What Running a Half Marathon and PR Have in Common
Spoiler alert: It’s more than you might think.
On May 2, 2021, I laced up my sneakers and headed to the starting line of my first half-marathon and official, timed, in-person race: The Providence Marathon. As I was standing in the corral, I thought a lot about how far I’d come. Just a few years earlier, I was 65 pounds heavier, inactive, and unhappy. I had lot of good stories about why I couldn’t exercise and treat my body better, but eventually, I got sick of making excuses and decided to change up my lifestyle. One year later, I had dropped the extra weight and was looking for new forms of exercise to keep me motivated. I discovered running and quickly fell in love with it – the challenge that every run brought and the euphoria that followed hooked me, and I kept running despite a global pandemic (which the old me totally would have used as an excuse, by the way).
The race itself was hotter, hillier, and more difficult than I anticipated, but crossing the finish line was one of the most rewarding and emotional triumphs I’ve ever experienced. I still get teary-eyed thinking about it.
Reflecting on this transformative experience, I realized that the entire training process for 13.1 had a lot in common with PR and my job.
- Planning is key.
There is a misconception that PR is a lot of “fly by the seat of your pants,” “responding to crises” work. While that does sometimes happen, there is a ton of planning that goes into even the smallest of launches or initiatives. Just like you wouldn’t run a half-marathon without having a plan, PR requires a lot of strategy and forethought. You should never just distribute a press release for the sake of it. Instead, ask yourself, “What is the objective? Who am I trying to reach? Why do I want to reach them? Is it a tool for starting media conversations or is it important, strategic news tied to a major sales initiative?” A solid plan will always set you up for success.
- Timing is everything.
As you plan to run a half-marathon, you’ll want to make sure that your timeline looks realistic to ensure that you’ll be able to cross the finish line. You need to give yourself plenty of time to prepare and train. Similarly, launching a new brand or initiative before it’s fully baked and all parties are committed can result in lackluster performance. Putting a spokesperson out before they’ve had media training can also be risky, depending on the interview. Don’t rush to the starting corral before you and your client are ready.
- Determination and grit help – a lot.
Running a half-marathon isn’t easy, and neither is PR. You face obstacles every time you lace up your sneakers, whether from stress, bad weather, sore muscles, or illness and injury. In PR, every day is different – this is part of what makes it interesting, but it is also what makes it challenging. Reporters reject your pitch, a crisis situation pops up, an idea you had just doesn’t resonate with the client or media. As a PR pro, you have the choice to either face these obstacles head on with an alternative plan or strategy, or let them stop your success. Determination and grit are the hallmarks of both a distance runner and a strong PR team.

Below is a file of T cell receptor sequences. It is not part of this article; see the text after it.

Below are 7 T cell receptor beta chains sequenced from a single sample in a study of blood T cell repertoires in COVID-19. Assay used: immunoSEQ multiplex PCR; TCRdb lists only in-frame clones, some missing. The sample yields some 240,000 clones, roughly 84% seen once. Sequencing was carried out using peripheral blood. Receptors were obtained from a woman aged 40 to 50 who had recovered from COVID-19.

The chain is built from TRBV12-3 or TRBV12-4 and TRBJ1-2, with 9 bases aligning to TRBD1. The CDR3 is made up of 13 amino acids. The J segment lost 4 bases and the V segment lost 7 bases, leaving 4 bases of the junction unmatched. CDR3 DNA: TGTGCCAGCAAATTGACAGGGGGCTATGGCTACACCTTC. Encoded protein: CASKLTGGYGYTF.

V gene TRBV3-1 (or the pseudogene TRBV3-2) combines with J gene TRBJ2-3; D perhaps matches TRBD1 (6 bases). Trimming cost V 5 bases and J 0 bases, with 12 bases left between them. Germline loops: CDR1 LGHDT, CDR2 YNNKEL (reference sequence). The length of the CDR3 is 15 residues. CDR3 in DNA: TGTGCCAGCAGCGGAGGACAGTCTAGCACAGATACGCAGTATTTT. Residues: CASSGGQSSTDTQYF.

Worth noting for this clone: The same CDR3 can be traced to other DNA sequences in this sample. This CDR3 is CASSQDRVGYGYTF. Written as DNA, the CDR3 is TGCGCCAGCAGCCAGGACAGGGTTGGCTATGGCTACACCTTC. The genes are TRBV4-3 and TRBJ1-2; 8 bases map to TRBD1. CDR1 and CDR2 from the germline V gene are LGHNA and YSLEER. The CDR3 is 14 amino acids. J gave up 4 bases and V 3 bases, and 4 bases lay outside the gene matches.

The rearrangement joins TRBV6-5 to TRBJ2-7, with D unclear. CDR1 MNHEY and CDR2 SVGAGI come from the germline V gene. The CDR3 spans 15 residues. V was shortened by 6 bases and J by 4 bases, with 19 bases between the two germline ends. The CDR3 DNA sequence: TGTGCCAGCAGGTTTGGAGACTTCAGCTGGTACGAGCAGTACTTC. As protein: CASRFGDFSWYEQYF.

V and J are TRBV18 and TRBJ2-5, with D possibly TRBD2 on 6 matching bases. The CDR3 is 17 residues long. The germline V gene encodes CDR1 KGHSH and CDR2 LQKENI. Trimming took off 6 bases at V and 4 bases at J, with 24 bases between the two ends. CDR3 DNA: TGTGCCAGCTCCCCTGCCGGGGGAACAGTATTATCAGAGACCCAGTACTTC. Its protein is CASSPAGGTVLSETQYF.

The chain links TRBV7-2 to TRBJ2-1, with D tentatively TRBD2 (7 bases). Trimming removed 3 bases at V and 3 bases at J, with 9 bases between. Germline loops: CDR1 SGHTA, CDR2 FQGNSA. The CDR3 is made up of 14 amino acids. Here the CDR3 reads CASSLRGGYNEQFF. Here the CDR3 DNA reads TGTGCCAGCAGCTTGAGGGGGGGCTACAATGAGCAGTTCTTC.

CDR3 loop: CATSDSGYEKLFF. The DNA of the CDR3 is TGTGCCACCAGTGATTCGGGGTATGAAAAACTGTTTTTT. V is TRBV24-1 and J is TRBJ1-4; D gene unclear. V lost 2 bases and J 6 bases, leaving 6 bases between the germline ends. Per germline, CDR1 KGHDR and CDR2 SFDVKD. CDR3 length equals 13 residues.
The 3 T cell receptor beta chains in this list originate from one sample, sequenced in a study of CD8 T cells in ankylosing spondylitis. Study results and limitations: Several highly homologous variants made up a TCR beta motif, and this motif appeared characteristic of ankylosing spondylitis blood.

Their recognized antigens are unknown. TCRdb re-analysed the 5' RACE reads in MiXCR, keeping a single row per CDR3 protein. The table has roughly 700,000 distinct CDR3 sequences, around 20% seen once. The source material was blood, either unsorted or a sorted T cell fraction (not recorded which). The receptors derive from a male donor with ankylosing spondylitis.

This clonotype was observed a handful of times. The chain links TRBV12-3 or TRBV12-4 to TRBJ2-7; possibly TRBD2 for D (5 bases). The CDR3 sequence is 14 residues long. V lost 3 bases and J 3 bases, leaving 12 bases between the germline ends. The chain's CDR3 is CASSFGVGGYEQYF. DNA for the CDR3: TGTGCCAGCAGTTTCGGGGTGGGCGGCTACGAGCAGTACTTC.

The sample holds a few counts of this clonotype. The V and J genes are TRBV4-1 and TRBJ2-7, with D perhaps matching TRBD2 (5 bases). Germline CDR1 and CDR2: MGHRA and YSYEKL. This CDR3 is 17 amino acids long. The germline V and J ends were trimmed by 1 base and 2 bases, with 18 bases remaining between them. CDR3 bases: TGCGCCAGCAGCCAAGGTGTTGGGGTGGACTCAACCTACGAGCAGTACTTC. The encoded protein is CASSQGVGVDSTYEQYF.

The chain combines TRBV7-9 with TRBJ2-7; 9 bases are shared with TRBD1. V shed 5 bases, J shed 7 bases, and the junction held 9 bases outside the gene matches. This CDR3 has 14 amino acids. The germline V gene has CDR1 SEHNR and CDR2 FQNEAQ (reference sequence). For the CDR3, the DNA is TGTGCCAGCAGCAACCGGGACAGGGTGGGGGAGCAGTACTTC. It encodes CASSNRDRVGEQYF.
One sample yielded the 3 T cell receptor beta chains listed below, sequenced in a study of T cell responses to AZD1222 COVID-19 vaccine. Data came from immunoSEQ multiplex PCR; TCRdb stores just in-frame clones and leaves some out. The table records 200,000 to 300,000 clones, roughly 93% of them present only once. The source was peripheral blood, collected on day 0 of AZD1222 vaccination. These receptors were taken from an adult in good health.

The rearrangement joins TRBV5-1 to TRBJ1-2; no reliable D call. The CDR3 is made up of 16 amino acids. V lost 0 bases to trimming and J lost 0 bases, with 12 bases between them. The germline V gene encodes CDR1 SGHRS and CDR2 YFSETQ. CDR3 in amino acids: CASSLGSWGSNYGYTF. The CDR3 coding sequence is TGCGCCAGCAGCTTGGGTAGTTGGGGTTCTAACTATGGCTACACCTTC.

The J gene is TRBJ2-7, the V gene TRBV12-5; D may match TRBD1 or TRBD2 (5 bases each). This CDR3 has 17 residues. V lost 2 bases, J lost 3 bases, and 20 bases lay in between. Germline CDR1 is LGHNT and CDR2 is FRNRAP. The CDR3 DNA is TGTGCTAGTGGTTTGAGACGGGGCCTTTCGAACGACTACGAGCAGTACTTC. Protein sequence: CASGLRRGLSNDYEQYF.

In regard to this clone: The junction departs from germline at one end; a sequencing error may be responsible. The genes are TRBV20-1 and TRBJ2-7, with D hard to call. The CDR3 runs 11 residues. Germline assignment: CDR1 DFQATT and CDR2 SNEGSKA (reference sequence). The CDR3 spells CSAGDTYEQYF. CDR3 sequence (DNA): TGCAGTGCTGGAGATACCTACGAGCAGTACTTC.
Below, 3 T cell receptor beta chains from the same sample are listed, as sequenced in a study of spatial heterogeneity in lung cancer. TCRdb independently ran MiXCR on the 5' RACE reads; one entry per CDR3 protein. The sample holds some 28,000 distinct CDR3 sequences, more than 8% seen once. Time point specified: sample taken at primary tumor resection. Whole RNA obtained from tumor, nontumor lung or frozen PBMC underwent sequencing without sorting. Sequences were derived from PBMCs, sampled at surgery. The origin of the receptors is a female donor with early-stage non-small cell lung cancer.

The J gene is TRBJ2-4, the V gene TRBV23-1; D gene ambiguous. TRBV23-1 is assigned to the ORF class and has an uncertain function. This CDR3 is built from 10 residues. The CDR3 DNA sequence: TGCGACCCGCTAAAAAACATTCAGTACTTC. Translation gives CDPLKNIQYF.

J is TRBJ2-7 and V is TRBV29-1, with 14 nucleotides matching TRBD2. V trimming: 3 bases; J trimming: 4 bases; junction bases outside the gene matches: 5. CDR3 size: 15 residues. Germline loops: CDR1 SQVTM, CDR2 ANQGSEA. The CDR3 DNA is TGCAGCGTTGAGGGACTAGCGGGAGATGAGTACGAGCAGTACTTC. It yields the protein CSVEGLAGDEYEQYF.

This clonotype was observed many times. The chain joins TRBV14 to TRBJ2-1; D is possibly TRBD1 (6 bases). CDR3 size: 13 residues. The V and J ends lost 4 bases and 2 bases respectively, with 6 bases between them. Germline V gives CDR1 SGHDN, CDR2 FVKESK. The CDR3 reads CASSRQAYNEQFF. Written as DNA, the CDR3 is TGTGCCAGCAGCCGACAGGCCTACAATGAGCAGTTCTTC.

- You’ll likely have to change your strategy at least a few times.
Even with a solid plan, fully baked timeline, and a great attitude – things change. Four days before I was set to run the half-marathon, I started feeling a nagging, dull pain in my left IT band. I panicked – what if this meant I couldn’t run? Was all of my training for nothing? In PR, we face strategy shifts daily. The increasingly fast-paced news cycle means that information that was relevant even a few hours before a launch, may no longer be important or even true. Being nimble and highly strategic is important to success as a PR pro.
For the race, my workaround plan was a lot of foam rolling, stretching, and an awesome hamstring stretch that my fellow Caster team member Lexie taught me. In PR, it might mean last-minute messaging changes, bringing in new spokespeople, or flipping your strategy completely on its head. But you have to take changes in stride. After all, the ability to take any situation and tell a story or execute a project that advances our clients’ goals is part of what makes the Caster team so great.
- When you cross that finish line – you will feel insanely accomplished.
As I approached the finish line of the Providence Marathon, I was tired, stressed, sore, and ready to be done. But then, the adrenaline kicked in and reminded me that I had worked for over 18 months to get to this place, and I had to see it through.
PR asks a lot of you, but it also rewards you for your efforts. The sense of accomplishment that a PR pro feels when a client’s quote or news makes it into a top-tier publication, a stellar product review publishes, or a client tells you that their exec team is thrilled with your work, is what keeps us inspired. It fuels us to show up every day, ready to tackle whatever is next.
And then? You’ll want to just start the whole process all over again. In fact – my next half-marathon is scheduled for October 31. That “great PR” high is addictive because you earn it through careful planning, expert timing, grit, and flexibility. Just like a runner’s high.
How have you applied lessons learned in your life outside of work to your career? Let me know on Twitter @alexgil_13.